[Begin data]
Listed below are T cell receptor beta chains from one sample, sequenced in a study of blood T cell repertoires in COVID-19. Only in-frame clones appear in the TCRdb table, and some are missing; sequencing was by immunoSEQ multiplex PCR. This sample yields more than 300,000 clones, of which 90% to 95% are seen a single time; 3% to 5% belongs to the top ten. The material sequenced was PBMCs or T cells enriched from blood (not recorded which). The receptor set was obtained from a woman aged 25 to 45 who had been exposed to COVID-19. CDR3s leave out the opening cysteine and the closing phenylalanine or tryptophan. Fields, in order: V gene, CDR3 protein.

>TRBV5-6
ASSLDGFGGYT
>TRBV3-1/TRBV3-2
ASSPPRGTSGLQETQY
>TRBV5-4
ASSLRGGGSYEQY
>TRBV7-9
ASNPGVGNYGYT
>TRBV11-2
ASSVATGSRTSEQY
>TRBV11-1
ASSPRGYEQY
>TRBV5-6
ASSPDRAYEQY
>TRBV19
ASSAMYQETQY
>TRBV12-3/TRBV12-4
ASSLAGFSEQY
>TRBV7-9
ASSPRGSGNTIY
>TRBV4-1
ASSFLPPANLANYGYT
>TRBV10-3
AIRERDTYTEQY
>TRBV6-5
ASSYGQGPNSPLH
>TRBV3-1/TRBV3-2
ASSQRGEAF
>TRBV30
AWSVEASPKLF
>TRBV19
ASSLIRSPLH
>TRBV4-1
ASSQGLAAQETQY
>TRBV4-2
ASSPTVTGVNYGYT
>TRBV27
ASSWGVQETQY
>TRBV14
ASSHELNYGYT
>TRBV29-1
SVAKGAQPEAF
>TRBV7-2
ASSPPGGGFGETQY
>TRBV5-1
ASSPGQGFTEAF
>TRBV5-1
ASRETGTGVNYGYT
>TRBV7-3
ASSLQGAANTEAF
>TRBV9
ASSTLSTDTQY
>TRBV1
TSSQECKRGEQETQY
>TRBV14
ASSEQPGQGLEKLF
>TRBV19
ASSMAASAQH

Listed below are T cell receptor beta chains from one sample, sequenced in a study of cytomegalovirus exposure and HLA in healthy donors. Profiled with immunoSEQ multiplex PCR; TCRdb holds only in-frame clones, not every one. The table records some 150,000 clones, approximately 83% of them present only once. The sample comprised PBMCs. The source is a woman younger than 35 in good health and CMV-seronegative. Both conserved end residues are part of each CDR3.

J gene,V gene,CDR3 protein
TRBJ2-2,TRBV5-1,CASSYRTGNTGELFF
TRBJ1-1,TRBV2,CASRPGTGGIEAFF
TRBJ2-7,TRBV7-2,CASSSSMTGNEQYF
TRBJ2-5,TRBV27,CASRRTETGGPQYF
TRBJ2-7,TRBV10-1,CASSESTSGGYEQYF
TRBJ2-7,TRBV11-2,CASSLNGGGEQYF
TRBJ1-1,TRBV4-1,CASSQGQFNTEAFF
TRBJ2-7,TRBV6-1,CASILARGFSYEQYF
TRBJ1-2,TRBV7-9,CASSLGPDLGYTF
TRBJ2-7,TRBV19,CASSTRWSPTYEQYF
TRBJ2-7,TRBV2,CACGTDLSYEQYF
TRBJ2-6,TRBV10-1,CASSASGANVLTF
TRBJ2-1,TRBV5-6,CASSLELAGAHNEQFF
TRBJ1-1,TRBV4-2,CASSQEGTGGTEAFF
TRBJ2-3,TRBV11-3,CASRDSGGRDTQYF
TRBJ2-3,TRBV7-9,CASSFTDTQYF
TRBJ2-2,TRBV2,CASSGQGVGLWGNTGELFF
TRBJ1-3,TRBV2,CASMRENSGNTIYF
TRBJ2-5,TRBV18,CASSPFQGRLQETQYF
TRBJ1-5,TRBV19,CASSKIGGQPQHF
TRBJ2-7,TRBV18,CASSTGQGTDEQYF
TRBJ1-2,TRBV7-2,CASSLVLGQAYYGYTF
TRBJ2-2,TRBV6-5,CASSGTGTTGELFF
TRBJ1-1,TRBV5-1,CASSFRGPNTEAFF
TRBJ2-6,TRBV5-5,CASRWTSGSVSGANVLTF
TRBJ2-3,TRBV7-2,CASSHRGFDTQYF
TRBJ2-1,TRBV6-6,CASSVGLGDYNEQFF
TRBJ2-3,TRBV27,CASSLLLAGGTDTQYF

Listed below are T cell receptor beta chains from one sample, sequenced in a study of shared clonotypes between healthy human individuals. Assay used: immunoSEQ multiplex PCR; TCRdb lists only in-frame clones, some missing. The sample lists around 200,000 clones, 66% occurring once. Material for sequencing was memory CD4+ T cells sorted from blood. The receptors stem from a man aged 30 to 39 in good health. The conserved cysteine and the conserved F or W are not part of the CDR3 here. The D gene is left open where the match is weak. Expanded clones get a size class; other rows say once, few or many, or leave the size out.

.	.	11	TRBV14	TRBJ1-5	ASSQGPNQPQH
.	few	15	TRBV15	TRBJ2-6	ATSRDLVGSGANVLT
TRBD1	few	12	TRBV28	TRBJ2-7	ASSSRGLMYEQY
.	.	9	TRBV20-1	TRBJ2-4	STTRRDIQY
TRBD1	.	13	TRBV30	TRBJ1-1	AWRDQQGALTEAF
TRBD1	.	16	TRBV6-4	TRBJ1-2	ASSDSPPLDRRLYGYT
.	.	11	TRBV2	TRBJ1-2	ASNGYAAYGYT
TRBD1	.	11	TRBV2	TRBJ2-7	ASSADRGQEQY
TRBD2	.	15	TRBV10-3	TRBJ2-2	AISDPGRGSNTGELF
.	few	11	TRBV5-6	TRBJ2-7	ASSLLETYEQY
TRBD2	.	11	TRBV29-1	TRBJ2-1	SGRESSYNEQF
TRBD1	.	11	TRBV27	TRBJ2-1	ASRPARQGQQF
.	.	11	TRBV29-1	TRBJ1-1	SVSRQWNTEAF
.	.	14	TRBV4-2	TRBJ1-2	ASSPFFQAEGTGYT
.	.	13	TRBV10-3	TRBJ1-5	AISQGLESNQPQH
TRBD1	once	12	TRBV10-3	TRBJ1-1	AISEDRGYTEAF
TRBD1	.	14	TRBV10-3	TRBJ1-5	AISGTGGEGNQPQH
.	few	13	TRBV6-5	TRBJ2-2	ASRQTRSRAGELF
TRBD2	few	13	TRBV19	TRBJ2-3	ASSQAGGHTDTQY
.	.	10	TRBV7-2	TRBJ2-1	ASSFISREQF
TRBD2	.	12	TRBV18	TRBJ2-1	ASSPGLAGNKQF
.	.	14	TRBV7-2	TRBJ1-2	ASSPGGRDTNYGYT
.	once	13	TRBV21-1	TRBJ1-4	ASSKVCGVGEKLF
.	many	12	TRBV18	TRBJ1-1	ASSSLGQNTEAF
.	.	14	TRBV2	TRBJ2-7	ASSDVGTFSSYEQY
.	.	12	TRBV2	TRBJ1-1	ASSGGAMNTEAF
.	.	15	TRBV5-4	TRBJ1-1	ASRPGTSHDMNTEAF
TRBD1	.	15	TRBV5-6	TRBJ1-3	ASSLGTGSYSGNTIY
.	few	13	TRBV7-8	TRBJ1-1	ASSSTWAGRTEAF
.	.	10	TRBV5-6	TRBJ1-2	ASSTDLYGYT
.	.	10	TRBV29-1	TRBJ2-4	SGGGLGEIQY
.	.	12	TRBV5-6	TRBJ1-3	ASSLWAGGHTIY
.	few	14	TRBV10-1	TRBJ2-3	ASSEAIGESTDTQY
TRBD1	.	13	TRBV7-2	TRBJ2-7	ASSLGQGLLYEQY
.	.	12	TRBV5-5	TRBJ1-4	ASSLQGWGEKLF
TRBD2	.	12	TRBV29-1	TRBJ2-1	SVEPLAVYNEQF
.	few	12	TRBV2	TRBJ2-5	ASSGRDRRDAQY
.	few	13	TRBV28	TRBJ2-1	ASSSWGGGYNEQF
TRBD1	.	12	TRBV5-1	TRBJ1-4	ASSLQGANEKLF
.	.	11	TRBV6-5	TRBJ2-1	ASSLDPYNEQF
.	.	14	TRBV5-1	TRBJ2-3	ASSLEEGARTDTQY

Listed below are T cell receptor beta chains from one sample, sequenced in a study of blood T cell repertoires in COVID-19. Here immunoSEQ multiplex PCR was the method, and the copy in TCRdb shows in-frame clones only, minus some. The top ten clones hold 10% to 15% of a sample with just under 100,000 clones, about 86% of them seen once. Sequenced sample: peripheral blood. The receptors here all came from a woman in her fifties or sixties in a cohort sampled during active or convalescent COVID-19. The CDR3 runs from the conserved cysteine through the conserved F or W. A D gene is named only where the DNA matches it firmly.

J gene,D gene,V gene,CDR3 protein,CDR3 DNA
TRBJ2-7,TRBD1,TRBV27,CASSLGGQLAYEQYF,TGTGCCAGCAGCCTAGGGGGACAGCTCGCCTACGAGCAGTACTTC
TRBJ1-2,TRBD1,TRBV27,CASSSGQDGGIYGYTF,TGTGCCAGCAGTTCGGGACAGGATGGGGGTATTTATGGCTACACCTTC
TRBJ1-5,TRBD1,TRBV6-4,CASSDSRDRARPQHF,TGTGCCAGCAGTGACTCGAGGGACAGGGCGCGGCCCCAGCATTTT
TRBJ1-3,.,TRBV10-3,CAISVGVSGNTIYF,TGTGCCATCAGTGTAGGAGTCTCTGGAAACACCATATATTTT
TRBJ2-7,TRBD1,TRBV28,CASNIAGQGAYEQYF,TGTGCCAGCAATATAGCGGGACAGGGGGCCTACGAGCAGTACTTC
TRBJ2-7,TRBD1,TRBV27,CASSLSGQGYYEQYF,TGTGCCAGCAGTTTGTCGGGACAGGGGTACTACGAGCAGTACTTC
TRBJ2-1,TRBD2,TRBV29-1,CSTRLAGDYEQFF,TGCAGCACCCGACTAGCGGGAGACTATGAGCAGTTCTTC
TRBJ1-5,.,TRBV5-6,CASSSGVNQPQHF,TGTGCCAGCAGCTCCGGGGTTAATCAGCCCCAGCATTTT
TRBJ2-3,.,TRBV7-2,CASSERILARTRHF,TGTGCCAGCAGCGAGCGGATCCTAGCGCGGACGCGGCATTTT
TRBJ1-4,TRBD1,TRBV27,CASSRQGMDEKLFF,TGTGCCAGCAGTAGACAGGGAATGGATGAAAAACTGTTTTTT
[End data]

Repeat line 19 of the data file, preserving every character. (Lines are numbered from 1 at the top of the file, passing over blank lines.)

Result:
ASSLAGFSEQY